A primer is defined by the Macquarie Dictionary as "an elementary book for teaching children to read" and "any, often small, book of elementary principles". The subtitle of this work, I suspect, is intended to convey both of these meanings as well as a fundamental feminist message about the education of young ladies. However, the book is anything but small. Unfortunately, I have succumbed to the same fault in this review!
This title is classic Stephenson; flooded with detail, interesting characters who are never wholly rouges or heroes, and stuffed with complexity. But, I regret to write that, in my view, it is too long. I would suggest that it might be worth waiting for an abridged version but I can see no abridged versions of any of his titles.
That doesn't mean this is not worth the effort to listen/read. It is, but you probably already need to be a Stephenson addict to listen through the nearly 19 hours of audio and keep track of the characters. I was forced to write out a dramatis personae and to keep notes as the plot developed. Absent the notes, the detail would have been hard to keep in one's head. Again, that's not necessarily a bad thing (I had to do the same thing for War and Peace and I had the benefit of the hard copy in that case), but it does require effort. If you want an easy read, then this probably isn't for you. Even if you come without that expectation, don't try too hard to understand the lingo for the first 1.5 to 2 hours; most of it is invented and eventually explained or becomes obvious.
The short plot is worth noting. The story is set in Shanghai and the Leased Territories (the LT), but they now have more imaginative names like "Enchanted", "Coastal Republic" and the "Celestial Kingdom" (although the latter is more a political than a geographic description). The story concerns the creation of a primer to educate the niece, Elizabeth, of the influential Lord Alexander Chenk Shek Fingle-McGraw. Theprimer is copied and made available to his agent, John Percival Hackworth's, daughter, Fiona. The primer is an interactive book which teaches the young girls by the use of games, read stories and parables. These two girls and a clever, but uneducated waif from a dysfunctional home, Nell, learn from the primer and develop in self-absorbed but different ways. Nell (Princess Nell in the primer stories) is the principal character and her development and almost messiah like revelation is at the heart of the book. Keep an ear out because Stephenson summarises the entire plot in one paragraph about 2 to 3 hours in.
The themes explore the education of girls (as opposed to boys), the relative value of female children, interactive learning as well as a number of subsidiary themes. All of this is done with Stephenson's normal cleverness, internet nous and wickedly comical sense of humor. For example, the parody of the Wizard of Oz is terrific.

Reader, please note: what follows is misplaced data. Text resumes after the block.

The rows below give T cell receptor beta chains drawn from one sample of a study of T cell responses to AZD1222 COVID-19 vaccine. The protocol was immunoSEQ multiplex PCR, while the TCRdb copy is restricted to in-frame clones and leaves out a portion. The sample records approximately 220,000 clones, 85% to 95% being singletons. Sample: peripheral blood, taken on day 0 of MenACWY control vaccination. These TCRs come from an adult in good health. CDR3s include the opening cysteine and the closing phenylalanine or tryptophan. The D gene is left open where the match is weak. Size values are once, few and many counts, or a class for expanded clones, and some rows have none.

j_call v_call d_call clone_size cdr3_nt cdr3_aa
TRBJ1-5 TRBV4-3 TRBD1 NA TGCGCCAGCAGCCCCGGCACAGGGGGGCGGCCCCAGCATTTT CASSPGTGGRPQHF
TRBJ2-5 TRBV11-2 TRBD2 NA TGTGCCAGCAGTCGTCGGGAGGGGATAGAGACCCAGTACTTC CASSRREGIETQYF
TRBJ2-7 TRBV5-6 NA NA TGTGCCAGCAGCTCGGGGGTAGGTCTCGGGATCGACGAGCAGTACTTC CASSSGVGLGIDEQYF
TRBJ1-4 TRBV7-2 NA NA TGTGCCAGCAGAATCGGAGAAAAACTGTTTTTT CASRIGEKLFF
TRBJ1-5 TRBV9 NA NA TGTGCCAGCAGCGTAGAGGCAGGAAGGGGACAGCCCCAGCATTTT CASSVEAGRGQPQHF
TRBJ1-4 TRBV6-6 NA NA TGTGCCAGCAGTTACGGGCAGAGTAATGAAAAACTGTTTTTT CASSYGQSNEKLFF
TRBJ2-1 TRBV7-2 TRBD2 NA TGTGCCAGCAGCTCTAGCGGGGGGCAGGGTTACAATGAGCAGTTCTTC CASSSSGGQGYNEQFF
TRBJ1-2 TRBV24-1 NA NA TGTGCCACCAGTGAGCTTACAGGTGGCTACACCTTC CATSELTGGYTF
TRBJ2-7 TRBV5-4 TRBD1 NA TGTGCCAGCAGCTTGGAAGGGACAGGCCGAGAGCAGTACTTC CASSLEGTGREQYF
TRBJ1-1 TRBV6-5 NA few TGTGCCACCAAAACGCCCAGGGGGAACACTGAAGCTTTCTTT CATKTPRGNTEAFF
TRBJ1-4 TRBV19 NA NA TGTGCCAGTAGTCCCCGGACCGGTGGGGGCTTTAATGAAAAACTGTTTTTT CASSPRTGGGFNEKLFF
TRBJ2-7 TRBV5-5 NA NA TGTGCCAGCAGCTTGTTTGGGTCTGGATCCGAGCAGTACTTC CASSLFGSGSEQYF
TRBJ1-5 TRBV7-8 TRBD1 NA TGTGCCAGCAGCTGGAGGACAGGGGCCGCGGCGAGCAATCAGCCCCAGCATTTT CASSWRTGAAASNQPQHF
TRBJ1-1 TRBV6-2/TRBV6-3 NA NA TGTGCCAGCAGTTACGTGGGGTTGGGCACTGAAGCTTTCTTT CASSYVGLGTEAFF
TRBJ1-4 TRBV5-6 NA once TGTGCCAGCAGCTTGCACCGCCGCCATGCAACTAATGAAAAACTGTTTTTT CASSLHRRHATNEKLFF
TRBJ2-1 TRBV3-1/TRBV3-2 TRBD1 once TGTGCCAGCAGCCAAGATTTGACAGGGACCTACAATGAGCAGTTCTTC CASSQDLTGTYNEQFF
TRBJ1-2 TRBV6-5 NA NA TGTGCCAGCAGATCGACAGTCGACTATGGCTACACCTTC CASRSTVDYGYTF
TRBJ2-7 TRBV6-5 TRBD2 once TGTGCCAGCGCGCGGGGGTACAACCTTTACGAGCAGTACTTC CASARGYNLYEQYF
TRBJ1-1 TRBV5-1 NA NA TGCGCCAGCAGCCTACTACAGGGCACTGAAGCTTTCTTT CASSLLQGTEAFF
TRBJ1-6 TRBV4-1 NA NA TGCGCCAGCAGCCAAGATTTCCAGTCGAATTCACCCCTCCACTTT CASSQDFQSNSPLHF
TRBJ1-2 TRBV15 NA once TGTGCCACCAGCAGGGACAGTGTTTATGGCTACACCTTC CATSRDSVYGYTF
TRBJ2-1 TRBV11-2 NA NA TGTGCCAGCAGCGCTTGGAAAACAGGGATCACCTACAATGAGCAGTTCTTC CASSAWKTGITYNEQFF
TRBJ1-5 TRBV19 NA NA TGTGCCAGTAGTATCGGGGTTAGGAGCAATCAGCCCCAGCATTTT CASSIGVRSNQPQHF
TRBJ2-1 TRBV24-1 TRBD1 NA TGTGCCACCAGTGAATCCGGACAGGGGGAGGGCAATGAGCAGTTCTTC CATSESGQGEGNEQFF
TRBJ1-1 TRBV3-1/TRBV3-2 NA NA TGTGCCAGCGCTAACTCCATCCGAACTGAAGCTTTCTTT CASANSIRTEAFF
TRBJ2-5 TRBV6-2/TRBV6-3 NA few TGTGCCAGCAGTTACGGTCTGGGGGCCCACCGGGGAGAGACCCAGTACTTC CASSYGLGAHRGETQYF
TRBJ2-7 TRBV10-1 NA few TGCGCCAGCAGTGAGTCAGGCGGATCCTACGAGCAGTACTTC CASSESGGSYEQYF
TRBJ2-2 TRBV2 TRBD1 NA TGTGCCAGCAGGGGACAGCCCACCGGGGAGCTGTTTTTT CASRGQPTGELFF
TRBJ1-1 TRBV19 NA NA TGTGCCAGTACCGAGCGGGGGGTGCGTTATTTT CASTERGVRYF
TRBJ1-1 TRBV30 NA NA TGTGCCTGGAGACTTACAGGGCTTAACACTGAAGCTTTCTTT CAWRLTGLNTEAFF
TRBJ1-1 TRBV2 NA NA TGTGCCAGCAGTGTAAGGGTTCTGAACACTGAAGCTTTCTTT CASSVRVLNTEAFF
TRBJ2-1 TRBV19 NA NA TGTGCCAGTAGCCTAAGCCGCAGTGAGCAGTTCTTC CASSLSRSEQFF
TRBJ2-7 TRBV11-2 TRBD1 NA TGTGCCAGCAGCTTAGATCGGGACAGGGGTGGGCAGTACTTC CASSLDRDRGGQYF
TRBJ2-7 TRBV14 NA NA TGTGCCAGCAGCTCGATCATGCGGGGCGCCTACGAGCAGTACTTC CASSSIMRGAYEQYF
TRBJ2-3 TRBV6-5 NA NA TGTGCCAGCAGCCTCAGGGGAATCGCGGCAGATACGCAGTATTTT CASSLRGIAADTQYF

Two notes, bearing on reviews I read of this title from Audible readers. I agree that there is a lot of potentially offensive language, especially in the first two thirds of the book. A lot of this is gratuitous and could have been left out without affecting the listen, but it's there, so you may want to bear that in mind depending on who else might be listening. However, I disagree that the sexual content is unnecessary to the plot of the book. It (including the allusion to orgiastic indulgence) is essential to the plot. Personally, I thought it was well handled, without unnecessary vulgarity. What's there is important (and is really only in the last third of the listen).
Finally, to end this long review, it would be remiss not to congratulate Jennifer Wiltsie. Her characterisations are terrific, especially of the younger females.
I gave this book 5 stars even though the plot was somewhat predictable. The audio production is well done (as I have come to expect from Audio Renaissance).
I am an admitted technophile and I was very amused by the alternate technologies in this book. They have mastered nanotechnology but they travel by dirigible! I loved it!
This was a fun listen that I recommended to friends and family.
I have read Quicksilver and Snow Crash and enjoyed both for their new and edgy take on science fiction. The Diamond Age is fascinating from the science fiction view, but is much better than the previous books from a technical standpoint. The characters are well developed and the story is compelling. This book shows that Stephenson can use allegory and satire to show us the strengths and weakness of our current time by giving us a glimpse into his version of the future. There are many current day social and economic issues reflected in this work. It's a very stimulating read.